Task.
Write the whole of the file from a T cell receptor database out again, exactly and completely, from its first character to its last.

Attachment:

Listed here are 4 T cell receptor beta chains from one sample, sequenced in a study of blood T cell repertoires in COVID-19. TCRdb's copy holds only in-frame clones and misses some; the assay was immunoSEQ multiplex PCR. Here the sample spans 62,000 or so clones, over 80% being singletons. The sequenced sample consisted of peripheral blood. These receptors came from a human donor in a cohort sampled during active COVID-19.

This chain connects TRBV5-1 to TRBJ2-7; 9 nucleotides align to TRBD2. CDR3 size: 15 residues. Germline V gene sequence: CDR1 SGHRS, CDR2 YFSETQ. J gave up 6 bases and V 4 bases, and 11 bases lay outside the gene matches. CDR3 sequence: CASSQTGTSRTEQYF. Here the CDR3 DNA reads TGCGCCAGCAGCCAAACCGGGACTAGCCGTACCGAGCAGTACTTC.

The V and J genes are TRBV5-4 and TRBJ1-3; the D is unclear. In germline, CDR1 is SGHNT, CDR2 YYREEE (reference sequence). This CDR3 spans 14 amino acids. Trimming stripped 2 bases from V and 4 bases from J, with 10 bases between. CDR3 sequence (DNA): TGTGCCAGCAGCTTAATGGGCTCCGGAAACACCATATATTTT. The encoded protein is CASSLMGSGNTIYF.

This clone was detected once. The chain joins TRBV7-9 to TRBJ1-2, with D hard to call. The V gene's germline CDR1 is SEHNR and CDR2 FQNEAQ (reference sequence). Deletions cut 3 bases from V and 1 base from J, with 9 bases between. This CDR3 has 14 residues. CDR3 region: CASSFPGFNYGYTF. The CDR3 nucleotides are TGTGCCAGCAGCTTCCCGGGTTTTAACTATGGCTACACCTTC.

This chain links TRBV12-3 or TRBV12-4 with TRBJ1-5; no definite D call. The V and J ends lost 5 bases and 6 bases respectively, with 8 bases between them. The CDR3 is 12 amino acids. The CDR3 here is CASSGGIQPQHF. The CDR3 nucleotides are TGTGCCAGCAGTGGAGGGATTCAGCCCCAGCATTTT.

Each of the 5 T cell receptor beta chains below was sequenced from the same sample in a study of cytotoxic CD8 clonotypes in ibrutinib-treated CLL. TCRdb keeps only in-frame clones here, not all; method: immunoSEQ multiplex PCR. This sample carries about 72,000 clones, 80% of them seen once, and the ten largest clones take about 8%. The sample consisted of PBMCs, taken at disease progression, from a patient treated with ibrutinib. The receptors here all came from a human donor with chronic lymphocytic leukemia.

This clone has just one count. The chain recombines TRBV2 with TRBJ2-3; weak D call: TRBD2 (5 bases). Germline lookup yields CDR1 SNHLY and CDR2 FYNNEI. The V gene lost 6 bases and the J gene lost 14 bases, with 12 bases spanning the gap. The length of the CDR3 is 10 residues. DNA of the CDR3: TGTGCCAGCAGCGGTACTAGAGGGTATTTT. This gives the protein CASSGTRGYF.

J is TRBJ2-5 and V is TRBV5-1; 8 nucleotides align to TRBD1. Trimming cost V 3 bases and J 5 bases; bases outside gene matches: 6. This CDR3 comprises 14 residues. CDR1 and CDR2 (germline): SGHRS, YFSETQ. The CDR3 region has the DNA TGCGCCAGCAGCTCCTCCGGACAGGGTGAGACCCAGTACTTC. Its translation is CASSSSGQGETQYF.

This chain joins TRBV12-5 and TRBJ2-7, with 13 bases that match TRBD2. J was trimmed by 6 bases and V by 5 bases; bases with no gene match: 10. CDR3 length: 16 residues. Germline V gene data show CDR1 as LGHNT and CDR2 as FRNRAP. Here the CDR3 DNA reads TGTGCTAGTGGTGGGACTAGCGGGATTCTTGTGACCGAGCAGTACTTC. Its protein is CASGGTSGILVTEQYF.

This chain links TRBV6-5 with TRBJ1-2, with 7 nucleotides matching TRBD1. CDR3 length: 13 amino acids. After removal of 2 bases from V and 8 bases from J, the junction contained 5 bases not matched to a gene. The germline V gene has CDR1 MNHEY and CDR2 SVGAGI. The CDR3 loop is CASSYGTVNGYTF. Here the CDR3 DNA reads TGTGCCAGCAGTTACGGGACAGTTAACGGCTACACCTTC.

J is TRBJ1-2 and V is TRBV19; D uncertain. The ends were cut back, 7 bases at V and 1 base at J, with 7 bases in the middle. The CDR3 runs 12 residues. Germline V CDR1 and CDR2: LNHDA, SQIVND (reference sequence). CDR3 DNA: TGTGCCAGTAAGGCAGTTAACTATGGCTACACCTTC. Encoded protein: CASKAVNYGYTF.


Listed here are 4 T cell receptor beta chains from one sample, sequenced in a study of blood T cell repertoires in COVID-19. TCRdb's copy holds only in-frame clones and misses some; the assay was immunoSEQ multiplex PCR. Here the sample spans 62,000 or so clones, over 80% being singletons. The sequenced sample consisted of peripheral blood. These receptors came from a human donor in a cohort sampled during active COVID-19.

This chain connects TRBV5-1 to TRBJ2-7; 9 nucleotides align to TRBD2. CDR3 size: 15 residues. Germline V gene sequence: CDR1 SGHRS, CDR2 YFSETQ. J gave up 6 bases and V 4 bases, and 11 bases lay outside the gene matches. CDR3 sequence: CASSQTGTSRTEQYF. Here the CDR3 DNA reads TGCGCCAGCAGCCAAACCGGGACTAGCCGTACCGAGCAGTACTTC.

The V and J genes are TRBV5-4 and TRBJ1-3; the D is unclear. In germline, CDR1 is SGHNT, CDR2 YYREEE (reference sequence). This CDR3 spans 14 amino acids. Trimming stripped 2 bases from V and 4 bases from J, with 10 bases between. CDR3 sequence (DNA): TGTGCCAGCAGCTTAATGGGCTCCGGAAACACCATATATTTT. The encoded protein is CASSLMGSGNTIYF.

This clone was detected once. The chain joins TRBV7-9 to TRBJ1-2, with D hard to call. The V gene's germline CDR1 is SEHNR and CDR2 FQNEAQ (reference sequence). Deletions cut 3 bases from V and 1 base from J, with 9 bases between. This CDR3 has 14 residues. CDR3 region: CASSFPGFNYGYTF. The CDR3 nucleotides are TGTGCCAGCAGCTTCCCGGGTTTTAACTATGGCTACACCTTC.

This chain links TRBV12-3 or TRBV12-4 with TRBJ1-5; no definite D call. The V and J ends lost 5 bases and 6 bases respectively, with 8 bases between them. The CDR3 is 12 amino acids. The CDR3 here is CASSGGIQPQHF. The CDR3 nucleotides are TGTGCCAGCAGTGGAGGGATTCAGCCCCAGCATTTT.

Each of the 5 T cell receptor beta chains below was sequenced from the same sample in a study of cytotoxic CD8 clonotypes in ibrutinib-treated CLL. TCRdb keeps only in-frame clones here, not all; method: immunoSEQ multiplex PCR. This sample carries about 72,000 clones, 80% of them seen once, and the ten largest clones take about 8%. The sample consisted of PBMCs, taken at disease progression, from a patient treated with ibrutinib. The receptors here all came from a human donor with chronic lymphocytic leukemia.

This clone has just one count. The chain recombines TRBV2 with TRBJ2-3; weak D call: TRBD2 (5 bases). Germline lookup yields CDR1 SNHLY and CDR2 FYNNEI. The V gene lost 6 bases and the J gene lost 14 bases, with 12 bases spanning the gap. The length of the CDR3 is 10 residues. DNA of the CDR3: TGTGCCAGCAGCGGTACTAGAGGGTATTTT. This gives the protein CASSGTRGYF.

J is TRBJ2-5 and V is TRBV5-1; 8 nucleotides align to TRBD1. Trimming cost V 3 bases and J 5 bases; bases outside gene matches: 6. This CDR3 comprises 14 residues. CDR1 and CDR2 (germline): SGHRS, YFSETQ. The CDR3 region has the DNA TGCGCCAGCAGCTCCTCCGGACAGGGTGAGACCCAGTACTTC. Its translation is CASSSSGQGETQYF.

This chain joins TRBV12-5 and TRBJ2-7, with 13 bases that match TRBD2. J was trimmed by 6 bases and V by 5 bases; bases with no gene match: 10. CDR3 length: 16 residues. Germline V gene data show CDR1 as LGHNT and CDR2 as FRNRAP. Here the CDR3 DNA reads TGTGCTAGTGGTGGGACTAGCGGGATTCTTGTGACCGAGCAGTACTTC. Its protein is CASGGTSGILVTEQYF.

This chain links TRBV6-5 with TRBJ1-2, with 7 nucleotides matching TRBD1. CDR3 length: 13 amino acids. After removal of 2 bases from V and 8 bases from J, the junction contained 5 bases not matched to a gene. The germline V gene has CDR1 MNHEY and CDR2 SVGAGI. The CDR3 loop is CASSYGTVNGYTF. Here the CDR3 DNA reads TGTGCCAGCAGTTACGGGACAGTTAACGGCTACACCTTC.

J is TRBJ1-2 and V is TRBV19; D uncertain. The ends were cut back, 7 bases at V and 1 base at J, with 7 bases in the middle. The CDR3 runs 12 residues. Germline V CDR1 and CDR2: LNHDA, SQIVND (reference sequence). CDR3 DNA: TGTGCCAGTAAGGCAGTTAACTATGGCTACACCTTC. Encoded protein: CASKAVNYGYTF.